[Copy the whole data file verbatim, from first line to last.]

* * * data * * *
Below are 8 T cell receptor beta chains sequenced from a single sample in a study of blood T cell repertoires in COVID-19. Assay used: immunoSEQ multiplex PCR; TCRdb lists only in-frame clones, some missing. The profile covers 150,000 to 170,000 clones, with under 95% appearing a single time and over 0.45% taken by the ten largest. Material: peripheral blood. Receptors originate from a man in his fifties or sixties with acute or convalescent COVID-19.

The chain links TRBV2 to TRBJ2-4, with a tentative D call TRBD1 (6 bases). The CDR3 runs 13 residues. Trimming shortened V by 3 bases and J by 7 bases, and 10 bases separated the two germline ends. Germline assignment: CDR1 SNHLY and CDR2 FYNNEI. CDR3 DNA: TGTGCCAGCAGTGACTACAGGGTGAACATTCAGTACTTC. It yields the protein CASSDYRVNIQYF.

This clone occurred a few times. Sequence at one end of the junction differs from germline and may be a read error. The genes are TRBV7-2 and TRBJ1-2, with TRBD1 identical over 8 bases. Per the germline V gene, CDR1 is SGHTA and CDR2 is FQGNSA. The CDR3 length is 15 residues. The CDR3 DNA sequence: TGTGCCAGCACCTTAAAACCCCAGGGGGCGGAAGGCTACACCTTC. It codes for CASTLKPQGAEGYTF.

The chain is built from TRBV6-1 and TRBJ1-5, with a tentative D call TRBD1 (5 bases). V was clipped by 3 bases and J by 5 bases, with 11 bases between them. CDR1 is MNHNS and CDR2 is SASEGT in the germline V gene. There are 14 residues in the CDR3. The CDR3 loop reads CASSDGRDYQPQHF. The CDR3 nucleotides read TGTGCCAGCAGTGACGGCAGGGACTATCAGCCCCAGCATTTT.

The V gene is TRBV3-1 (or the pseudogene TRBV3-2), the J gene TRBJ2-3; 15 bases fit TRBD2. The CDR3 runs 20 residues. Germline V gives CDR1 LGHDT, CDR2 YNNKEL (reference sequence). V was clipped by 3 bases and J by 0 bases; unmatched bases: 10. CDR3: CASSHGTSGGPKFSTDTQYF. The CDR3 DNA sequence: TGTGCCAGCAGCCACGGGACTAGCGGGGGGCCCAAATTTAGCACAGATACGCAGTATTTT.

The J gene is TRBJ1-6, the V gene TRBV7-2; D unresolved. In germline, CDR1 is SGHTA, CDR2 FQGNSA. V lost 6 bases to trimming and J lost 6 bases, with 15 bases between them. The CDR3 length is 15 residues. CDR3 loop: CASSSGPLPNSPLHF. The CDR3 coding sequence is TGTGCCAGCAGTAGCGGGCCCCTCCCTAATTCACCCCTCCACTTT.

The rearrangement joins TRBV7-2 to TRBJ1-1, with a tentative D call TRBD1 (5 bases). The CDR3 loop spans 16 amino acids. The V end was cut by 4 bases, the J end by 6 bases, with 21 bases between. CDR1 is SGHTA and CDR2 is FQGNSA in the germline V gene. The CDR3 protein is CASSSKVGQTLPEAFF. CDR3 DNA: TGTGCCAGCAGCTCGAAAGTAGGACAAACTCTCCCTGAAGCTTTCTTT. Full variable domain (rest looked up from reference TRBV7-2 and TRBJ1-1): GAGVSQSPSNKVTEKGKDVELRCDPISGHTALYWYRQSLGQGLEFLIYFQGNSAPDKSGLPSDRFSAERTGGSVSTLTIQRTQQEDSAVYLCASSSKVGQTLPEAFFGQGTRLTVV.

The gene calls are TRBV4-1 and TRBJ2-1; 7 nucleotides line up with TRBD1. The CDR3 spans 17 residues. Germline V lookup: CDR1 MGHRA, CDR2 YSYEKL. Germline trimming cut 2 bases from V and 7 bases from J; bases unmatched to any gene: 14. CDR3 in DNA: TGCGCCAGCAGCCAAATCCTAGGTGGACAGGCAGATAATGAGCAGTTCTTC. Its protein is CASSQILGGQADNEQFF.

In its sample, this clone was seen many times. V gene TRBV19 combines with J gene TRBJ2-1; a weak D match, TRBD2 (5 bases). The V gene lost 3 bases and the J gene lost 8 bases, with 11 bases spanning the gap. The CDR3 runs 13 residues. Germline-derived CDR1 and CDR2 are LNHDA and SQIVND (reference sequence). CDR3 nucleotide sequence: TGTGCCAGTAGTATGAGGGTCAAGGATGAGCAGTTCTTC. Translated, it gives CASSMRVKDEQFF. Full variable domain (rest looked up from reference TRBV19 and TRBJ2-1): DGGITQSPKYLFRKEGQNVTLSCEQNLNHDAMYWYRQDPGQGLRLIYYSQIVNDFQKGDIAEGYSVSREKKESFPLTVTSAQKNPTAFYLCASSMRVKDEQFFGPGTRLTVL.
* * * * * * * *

Below are 8 T cell receptor beta chains sequenced from a single sample in a study of blood T cell repertoires in COVID-19. Assay used: immunoSEQ multiplex PCR; TCRdb lists only in-frame clones, some missing. The profile covers 150,000 to 170,000 clones, with under 95% appearing a single time and over 0.45% taken by the ten largest. Material: peripheral blood. Receptors originate from a man in his fifties or sixties with acute or convalescent COVID-19.

The chain links TRBV2 to TRBJ2-4, with a tentative D call TRBD1 (6 bases). The CDR3 runs 13 residues. Trimming shortened V by 3 bases and J by 7 bases, and 10 bases separated the two germline ends. Germline assignment: CDR1 SNHLY and CDR2 FYNNEI. CDR3 DNA: TGTGCCAGCAGTGACTACAGGGTGAACATTCAGTACTTC. It yields the protein CASSDYRVNIQYF.

This clone occurred a few times. Sequence at one end of the junction differs from germline and may be a read error. The genes are TRBV7-2 and TRBJ1-2, with TRBD1 identical over 8 bases. Per the germline V gene, CDR1 is SGHTA and CDR2 is FQGNSA. The CDR3 length is 15 residues. The CDR3 DNA sequence: TGTGCCAGCACCTTAAAACCCCAGGGGGCGGAAGGCTACACCTTC. It codes for CASTLKPQGAEGYTF.

The chain is built from TRBV6-1 and TRBJ1-5, with a tentative D call TRBD1 (5 bases). V was clipped by 3 bases and J by 5 bases, with 11 bases between them. CDR1 is MNHNS and CDR2 is SASEGT in the germline V gene. There are 14 residues in the CDR3. The CDR3 loop reads CASSDGRDYQPQHF. The CDR3 nucleotides read TGTGCCAGCAGTGACGGCAGGGACTATCAGCCCCAGCATTTT.

The V gene is TRBV3-1 (or the pseudogene TRBV3-2), the J gene TRBJ2-3; 15 bases fit TRBD2. The CDR3 runs 20 residues. Germline V gives CDR1 LGHDT, CDR2 YNNKEL (reference sequence). V was clipped by 3 bases and J by 0 bases; unmatched bases: 10. CDR3: CASSHGTSGGPKFSTDTQYF. The CDR3 DNA sequence: TGTGCCAGCAGCCACGGGACTAGCGGGGGGCCCAAATTTAGCACAGATACGCAGTATTTT.

The J gene is TRBJ1-6, the V gene TRBV7-2; D unresolved. In germline, CDR1 is SGHTA, CDR2 FQGNSA. V lost 6 bases to trimming and J lost 6 bases, with 15 bases between them. The CDR3 length is 15 residues. CDR3 loop: CASSSGPLPNSPLHF. The CDR3 coding sequence is TGTGCCAGCAGTAGCGGGCCCCTCCCTAATTCACCCCTCCACTTT.

The rearrangement joins TRBV7-2 to TRBJ1-1, with a tentative D call TRBD1 (5 bases). The CDR3 loop spans 16 amino acids. The V end was cut by 4 bases, the J end by 6 bases, with 21 bases between. CDR1 is SGHTA and CDR2 is FQGNSA in the germline V gene. The CDR3 protein is CASSSKVGQTLPEAFF. CDR3 DNA: TGTGCCAGCAGCTCGAAAGTAGGACAAACTCTCCCTGAAGCTTTCTTT. Full variable domain (rest looked up from reference TRBV7-2 and TRBJ1-1): GAGVSQSPSNKVTEKGKDVELRCDPISGHTALYWYRQSLGQGLEFLIYFQGNSAPDKSGLPSDRFSAERTGGSVSTLTIQRTQQEDSAVYLCASSSKVGQTLPEAFFGQGTRLTVV.

The gene calls are TRBV4-1 and TRBJ2-1; 7 nucleotides line up with TRBD1. The CDR3 spans 17 residues. Germline V lookup: CDR1 MGHRA, CDR2 YSYEKL. Germline trimming cut 2 bases from V and 7 bases from J; bases unmatched to any gene: 14. CDR3 in DNA: TGCGCCAGCAGCCAAATCCTAGGTGGACAGGCAGATAATGAGCAGTTCTTC. Its protein is CASSQILGGQADNEQFF.

In its sample, this clone was seen many times. V gene TRBV19 combines with J gene TRBJ2-1; a weak D match, TRBD2 (5 bases). The V gene lost 3 bases and the J gene lost 8 bases, with 11 bases spanning the gap. The CDR3 runs 13 residues. Germline-derived CDR1 and CDR2 are LNHDA and SQIVND (reference sequence). CDR3 nucleotide sequence: TGTGCCAGTAGTATGAGGGTCAAGGATGAGCAGTTCTTC. Translated, it gives CASSMRVKDEQFF. Full variable domain (rest looked up from reference TRBV19 and TRBJ2-1): DGGITQSPKYLFRKEGQNVTLSCEQNLNHDAMYWYRQDPGQGLRLIYYSQIVNDFQKGDIAEGYSVSREKKESFPLTVTSAQKNPTAFYLCASSMRVKDEQFFGPGTRLTVL.